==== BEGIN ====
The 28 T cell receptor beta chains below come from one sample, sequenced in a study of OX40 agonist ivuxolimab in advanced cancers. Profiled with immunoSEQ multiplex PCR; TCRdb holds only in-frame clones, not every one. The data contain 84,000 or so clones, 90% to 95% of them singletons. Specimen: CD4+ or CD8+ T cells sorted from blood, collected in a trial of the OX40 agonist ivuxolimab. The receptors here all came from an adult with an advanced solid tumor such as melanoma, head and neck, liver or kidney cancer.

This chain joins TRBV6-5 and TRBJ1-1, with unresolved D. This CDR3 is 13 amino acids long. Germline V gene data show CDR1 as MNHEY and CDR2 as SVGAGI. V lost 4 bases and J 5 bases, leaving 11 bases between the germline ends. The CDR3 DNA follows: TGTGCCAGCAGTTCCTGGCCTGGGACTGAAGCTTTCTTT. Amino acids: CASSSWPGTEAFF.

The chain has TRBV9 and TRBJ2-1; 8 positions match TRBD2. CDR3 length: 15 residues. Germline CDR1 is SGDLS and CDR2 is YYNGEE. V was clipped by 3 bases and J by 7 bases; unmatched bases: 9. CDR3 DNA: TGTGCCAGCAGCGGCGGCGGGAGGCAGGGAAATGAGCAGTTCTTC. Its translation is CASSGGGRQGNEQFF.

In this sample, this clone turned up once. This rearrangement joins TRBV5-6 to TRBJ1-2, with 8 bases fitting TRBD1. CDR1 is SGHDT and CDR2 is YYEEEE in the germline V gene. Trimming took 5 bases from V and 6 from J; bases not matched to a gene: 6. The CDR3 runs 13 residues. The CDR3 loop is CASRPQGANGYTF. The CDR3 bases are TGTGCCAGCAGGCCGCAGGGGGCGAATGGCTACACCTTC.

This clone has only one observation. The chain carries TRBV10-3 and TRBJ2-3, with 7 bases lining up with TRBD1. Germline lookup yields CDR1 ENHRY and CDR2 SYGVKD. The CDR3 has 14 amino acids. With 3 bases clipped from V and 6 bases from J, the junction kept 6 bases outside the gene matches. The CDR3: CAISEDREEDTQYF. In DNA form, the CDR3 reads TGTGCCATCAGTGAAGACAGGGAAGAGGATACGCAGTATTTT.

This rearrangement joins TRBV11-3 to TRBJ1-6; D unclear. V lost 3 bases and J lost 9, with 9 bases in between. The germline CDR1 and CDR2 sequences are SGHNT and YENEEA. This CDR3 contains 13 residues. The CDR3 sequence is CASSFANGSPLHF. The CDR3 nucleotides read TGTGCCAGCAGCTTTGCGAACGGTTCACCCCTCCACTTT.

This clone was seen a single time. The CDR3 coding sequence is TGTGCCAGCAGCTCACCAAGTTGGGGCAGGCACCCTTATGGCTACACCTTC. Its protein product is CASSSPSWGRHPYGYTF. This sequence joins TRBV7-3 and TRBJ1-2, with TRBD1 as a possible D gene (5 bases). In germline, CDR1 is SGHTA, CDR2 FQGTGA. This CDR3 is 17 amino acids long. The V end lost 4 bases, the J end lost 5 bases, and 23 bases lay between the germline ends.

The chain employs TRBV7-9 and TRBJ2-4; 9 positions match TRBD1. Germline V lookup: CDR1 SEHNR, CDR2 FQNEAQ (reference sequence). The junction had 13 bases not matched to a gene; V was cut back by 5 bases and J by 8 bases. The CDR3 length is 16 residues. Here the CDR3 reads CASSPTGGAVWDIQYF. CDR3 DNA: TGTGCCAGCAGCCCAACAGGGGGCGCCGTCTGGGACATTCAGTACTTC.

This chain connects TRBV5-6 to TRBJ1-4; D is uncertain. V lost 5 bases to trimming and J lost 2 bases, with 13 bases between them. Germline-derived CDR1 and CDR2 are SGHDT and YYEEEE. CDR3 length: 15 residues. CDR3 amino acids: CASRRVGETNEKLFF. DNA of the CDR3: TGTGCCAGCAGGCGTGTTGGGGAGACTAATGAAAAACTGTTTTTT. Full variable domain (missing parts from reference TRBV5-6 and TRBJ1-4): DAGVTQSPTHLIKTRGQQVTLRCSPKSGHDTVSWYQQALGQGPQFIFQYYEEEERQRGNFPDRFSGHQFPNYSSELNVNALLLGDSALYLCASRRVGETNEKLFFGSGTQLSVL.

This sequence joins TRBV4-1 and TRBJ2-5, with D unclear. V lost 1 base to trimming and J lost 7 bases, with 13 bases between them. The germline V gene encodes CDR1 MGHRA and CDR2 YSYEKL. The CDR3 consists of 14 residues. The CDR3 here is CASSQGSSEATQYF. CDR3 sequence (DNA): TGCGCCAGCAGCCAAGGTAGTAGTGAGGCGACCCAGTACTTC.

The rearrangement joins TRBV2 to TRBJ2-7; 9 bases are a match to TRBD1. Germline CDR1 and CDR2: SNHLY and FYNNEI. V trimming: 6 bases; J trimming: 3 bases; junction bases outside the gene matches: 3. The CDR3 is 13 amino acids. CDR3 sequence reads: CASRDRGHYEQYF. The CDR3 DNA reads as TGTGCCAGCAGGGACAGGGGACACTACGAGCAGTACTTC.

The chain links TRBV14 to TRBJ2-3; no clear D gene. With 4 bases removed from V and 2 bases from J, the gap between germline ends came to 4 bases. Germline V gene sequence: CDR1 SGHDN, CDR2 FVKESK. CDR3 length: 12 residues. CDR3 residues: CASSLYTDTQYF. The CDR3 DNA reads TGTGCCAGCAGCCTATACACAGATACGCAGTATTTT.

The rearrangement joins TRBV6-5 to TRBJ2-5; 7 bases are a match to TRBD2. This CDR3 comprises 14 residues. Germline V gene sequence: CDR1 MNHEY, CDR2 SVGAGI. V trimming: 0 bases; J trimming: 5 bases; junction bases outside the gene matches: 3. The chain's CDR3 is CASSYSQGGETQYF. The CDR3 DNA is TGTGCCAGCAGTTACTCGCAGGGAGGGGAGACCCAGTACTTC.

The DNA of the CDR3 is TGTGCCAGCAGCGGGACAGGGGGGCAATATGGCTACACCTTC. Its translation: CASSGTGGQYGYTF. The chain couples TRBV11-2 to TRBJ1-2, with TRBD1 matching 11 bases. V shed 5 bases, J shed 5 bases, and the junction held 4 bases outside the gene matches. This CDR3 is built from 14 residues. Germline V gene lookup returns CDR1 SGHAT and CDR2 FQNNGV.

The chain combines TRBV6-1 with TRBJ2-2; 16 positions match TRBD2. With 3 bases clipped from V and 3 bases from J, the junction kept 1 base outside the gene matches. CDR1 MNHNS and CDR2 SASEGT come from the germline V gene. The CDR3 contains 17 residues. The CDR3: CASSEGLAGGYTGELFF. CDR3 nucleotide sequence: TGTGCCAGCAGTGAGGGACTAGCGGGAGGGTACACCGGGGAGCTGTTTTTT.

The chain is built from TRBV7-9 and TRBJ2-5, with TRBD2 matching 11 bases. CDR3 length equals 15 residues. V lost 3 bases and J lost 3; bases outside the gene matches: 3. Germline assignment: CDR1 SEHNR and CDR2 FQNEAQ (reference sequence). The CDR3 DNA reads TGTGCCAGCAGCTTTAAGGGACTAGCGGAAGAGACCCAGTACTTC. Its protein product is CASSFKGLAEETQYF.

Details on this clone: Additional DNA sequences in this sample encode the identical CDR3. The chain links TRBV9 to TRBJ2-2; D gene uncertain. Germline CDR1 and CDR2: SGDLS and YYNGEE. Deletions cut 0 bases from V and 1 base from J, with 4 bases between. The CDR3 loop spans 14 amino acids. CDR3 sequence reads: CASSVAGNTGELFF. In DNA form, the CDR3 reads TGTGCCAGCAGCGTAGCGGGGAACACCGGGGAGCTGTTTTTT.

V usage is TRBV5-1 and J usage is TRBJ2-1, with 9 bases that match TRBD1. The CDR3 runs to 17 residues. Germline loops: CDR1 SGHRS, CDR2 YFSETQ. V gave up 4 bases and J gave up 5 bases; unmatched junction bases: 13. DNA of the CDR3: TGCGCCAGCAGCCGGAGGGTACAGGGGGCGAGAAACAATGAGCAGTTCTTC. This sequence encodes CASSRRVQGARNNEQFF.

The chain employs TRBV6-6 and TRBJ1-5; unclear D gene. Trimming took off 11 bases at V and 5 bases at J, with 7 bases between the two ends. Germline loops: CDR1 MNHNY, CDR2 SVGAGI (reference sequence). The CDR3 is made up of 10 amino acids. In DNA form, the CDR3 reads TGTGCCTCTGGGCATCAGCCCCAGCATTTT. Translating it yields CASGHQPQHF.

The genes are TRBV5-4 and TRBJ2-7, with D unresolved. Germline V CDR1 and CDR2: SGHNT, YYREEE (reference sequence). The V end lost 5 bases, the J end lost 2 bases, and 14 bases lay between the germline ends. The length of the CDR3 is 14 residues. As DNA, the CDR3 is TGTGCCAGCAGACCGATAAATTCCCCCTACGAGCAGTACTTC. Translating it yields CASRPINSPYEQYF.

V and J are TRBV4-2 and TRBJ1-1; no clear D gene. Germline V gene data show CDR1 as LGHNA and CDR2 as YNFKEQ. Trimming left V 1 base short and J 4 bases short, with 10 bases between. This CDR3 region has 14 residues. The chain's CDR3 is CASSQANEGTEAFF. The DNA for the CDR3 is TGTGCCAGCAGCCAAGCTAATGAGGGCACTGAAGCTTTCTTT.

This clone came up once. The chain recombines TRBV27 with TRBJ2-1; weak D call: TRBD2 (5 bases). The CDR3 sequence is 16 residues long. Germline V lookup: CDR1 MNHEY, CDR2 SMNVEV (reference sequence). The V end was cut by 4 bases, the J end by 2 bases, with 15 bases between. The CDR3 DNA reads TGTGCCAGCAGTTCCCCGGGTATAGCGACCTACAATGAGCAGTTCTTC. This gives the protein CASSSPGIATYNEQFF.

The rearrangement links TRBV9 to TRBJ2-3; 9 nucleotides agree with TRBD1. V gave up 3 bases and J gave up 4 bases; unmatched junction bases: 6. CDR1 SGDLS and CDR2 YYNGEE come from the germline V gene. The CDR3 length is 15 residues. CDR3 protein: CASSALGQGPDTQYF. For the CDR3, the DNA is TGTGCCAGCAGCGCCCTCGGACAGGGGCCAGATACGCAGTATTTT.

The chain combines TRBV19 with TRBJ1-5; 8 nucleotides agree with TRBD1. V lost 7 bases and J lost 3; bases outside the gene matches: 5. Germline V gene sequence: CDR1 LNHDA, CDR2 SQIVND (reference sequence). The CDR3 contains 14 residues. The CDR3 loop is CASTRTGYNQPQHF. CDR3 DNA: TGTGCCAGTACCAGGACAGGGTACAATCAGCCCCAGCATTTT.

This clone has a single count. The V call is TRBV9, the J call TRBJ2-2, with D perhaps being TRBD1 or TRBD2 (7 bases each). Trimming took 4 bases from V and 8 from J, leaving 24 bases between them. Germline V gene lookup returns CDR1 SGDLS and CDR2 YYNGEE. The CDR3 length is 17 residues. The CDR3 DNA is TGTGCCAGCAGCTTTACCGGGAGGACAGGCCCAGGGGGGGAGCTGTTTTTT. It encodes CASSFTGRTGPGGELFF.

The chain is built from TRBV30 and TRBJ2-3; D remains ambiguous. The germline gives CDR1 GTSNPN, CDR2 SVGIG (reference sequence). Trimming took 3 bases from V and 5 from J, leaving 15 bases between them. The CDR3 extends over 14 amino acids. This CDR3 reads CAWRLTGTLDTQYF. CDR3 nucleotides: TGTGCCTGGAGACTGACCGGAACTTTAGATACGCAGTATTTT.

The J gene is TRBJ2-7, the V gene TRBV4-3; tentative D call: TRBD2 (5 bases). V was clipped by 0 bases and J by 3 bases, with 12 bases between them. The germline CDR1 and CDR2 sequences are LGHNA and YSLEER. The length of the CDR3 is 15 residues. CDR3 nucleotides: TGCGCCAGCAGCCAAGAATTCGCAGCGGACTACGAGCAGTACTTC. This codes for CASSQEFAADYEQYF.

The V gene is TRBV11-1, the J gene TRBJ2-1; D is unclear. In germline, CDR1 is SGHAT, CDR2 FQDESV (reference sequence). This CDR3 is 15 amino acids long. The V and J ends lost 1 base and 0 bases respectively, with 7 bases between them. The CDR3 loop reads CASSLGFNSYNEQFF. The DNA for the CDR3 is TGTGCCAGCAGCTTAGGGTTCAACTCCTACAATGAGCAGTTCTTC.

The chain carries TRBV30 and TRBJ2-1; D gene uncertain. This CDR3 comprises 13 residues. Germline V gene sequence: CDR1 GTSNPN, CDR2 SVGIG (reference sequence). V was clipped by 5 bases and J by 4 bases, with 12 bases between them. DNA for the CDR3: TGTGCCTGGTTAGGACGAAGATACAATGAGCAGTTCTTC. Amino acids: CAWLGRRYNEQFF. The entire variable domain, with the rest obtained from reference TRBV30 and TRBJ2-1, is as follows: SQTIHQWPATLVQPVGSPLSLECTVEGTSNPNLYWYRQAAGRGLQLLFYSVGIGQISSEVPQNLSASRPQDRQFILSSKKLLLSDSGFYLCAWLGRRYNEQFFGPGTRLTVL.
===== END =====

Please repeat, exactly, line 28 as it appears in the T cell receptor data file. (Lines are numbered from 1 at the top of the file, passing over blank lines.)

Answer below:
The V gene is TRBV11-1, the J gene TRBJ2-1; D is unclear. In germline, CDR1 is SGHAT, CDR2 FQDESV (reference sequence). This CDR3 is 15 amino acids long. The V and J ends lost 1 base and 0 bases respectively, with 7 bases between them. The CDR3 loop reads CASSLGFNSYNEQFF. The DNA for the CDR3 is TGTGCCAGCAGCTTAGGGTTCAACTCCTACAATGAGCAGTTCTTC.